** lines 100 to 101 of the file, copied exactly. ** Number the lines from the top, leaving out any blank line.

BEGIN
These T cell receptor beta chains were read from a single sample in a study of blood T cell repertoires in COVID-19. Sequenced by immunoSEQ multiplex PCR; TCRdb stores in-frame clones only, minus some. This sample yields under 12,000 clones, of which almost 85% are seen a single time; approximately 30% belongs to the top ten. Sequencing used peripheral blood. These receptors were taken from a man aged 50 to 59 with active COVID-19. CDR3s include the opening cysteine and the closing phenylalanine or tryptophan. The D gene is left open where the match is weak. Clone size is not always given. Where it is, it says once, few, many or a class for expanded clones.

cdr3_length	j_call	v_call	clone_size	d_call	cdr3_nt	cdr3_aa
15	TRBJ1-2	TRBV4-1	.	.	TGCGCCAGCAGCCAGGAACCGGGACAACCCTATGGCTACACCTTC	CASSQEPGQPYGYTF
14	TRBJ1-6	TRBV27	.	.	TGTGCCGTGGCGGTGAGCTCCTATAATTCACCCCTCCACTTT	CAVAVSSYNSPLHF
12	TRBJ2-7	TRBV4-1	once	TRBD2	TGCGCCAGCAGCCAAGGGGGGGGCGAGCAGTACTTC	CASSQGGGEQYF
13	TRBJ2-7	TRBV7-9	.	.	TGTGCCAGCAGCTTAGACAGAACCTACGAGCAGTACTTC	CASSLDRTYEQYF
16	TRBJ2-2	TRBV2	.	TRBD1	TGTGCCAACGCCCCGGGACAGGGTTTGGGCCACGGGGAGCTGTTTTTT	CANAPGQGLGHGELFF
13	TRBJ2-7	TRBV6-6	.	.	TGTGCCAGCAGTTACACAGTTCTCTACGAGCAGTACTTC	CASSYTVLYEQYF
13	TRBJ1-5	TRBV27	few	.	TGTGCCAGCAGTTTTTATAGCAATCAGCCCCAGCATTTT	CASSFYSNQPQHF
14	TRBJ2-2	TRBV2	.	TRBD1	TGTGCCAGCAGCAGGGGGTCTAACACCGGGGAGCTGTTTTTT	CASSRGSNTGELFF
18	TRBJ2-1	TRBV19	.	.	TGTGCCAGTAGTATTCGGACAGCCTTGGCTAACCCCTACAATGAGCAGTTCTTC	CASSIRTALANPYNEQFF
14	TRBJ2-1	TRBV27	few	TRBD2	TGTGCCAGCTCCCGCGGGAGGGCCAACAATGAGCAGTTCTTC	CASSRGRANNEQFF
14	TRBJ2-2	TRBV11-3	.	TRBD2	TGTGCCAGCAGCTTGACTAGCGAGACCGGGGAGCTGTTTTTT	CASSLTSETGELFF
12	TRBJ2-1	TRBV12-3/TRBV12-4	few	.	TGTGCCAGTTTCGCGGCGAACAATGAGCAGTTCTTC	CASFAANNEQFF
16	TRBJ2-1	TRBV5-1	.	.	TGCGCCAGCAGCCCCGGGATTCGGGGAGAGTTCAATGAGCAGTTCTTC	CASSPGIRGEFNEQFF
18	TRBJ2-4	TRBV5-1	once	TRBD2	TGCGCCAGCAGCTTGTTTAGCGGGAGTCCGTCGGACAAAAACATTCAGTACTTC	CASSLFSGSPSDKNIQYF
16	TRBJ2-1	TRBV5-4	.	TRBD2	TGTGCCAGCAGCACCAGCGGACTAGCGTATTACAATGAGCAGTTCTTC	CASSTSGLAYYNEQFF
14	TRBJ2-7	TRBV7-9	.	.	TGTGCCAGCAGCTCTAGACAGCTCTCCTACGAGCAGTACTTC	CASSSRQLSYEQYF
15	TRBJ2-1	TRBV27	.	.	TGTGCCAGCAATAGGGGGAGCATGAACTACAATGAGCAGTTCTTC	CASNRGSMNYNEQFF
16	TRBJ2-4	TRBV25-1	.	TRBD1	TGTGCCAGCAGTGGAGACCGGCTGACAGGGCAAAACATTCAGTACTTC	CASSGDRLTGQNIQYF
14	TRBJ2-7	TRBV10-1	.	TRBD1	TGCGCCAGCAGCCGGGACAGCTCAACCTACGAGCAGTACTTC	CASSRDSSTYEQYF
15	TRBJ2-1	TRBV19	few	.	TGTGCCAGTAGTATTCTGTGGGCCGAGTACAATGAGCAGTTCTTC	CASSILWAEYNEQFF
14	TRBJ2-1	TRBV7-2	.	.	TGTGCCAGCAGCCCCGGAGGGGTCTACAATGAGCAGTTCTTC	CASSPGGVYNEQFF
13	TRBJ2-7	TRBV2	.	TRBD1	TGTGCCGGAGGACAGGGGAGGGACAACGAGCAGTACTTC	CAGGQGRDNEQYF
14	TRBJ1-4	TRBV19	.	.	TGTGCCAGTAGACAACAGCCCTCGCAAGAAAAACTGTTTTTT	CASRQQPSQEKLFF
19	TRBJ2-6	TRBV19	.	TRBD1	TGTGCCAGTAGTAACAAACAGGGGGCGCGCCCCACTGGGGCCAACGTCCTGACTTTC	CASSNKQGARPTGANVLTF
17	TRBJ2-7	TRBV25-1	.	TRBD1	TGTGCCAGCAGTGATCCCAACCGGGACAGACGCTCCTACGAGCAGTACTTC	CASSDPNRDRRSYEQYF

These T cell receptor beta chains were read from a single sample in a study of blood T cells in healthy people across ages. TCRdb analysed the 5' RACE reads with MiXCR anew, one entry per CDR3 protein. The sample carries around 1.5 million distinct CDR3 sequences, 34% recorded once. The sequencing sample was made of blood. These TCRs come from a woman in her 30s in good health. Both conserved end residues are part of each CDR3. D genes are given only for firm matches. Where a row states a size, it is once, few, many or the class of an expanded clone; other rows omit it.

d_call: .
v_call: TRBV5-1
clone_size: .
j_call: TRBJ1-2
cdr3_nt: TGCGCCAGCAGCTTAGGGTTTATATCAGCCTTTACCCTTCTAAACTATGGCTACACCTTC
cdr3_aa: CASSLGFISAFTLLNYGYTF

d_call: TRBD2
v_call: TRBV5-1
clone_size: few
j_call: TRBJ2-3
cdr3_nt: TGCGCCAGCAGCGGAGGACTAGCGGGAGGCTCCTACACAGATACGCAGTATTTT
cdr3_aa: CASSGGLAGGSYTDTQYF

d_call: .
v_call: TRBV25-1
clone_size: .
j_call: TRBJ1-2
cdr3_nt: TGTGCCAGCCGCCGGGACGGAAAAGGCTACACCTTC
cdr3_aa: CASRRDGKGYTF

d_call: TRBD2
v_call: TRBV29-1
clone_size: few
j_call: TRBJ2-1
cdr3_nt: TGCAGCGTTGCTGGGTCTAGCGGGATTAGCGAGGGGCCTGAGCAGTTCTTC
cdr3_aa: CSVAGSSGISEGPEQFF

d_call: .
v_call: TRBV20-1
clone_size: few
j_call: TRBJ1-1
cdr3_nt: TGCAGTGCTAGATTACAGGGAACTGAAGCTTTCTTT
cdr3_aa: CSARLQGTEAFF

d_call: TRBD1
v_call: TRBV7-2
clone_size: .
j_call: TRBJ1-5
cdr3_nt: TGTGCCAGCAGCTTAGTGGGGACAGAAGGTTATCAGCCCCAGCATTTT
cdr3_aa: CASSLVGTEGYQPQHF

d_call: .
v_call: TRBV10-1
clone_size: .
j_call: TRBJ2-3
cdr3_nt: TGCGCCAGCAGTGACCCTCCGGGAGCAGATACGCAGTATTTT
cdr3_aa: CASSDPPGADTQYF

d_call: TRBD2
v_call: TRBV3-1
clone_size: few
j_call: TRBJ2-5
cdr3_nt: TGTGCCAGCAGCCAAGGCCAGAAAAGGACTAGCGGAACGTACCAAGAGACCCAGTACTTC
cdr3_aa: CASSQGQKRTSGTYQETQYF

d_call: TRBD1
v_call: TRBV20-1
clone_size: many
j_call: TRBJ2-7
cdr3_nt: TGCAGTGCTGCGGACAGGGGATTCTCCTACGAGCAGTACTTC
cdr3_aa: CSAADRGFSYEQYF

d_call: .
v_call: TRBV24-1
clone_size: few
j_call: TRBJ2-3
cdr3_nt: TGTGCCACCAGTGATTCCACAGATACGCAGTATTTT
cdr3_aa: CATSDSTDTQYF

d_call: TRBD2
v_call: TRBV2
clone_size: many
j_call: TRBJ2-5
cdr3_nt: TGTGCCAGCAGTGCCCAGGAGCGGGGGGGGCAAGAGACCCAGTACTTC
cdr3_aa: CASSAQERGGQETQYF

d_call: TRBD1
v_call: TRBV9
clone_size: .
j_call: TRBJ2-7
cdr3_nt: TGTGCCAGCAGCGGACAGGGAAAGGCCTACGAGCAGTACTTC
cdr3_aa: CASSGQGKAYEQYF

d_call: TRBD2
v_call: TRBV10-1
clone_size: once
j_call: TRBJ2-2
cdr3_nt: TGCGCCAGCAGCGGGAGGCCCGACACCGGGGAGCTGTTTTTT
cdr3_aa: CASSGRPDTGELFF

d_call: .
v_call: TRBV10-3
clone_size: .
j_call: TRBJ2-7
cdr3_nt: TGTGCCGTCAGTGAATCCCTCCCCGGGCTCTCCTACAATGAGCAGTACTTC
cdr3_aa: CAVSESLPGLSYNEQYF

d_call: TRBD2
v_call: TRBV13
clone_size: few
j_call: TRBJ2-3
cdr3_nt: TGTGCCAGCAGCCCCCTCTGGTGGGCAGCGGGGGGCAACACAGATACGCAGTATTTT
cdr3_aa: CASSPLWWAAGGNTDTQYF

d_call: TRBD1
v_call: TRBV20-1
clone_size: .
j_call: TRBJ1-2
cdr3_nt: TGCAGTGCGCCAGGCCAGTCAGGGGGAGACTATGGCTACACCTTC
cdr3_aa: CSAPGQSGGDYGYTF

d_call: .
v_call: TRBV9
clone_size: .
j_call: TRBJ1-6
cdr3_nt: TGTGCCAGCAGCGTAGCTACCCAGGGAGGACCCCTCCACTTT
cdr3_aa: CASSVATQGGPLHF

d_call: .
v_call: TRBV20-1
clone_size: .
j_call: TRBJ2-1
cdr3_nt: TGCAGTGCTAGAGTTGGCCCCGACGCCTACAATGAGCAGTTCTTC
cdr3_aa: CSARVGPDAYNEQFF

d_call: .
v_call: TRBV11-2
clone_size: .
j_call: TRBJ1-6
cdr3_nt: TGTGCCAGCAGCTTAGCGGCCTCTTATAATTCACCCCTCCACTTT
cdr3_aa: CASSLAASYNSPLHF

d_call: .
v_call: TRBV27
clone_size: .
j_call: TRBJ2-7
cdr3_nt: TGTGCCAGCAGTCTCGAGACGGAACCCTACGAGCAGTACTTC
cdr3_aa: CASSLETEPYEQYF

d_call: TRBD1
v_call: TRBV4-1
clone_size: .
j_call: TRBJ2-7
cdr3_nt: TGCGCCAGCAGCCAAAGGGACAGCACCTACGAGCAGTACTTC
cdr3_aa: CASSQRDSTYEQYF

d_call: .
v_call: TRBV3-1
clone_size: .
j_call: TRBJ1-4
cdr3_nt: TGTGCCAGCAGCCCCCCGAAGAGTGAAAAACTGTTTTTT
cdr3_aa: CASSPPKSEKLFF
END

cdr3_aa: CASSGQGKAYEQYF

d_call: TRBD2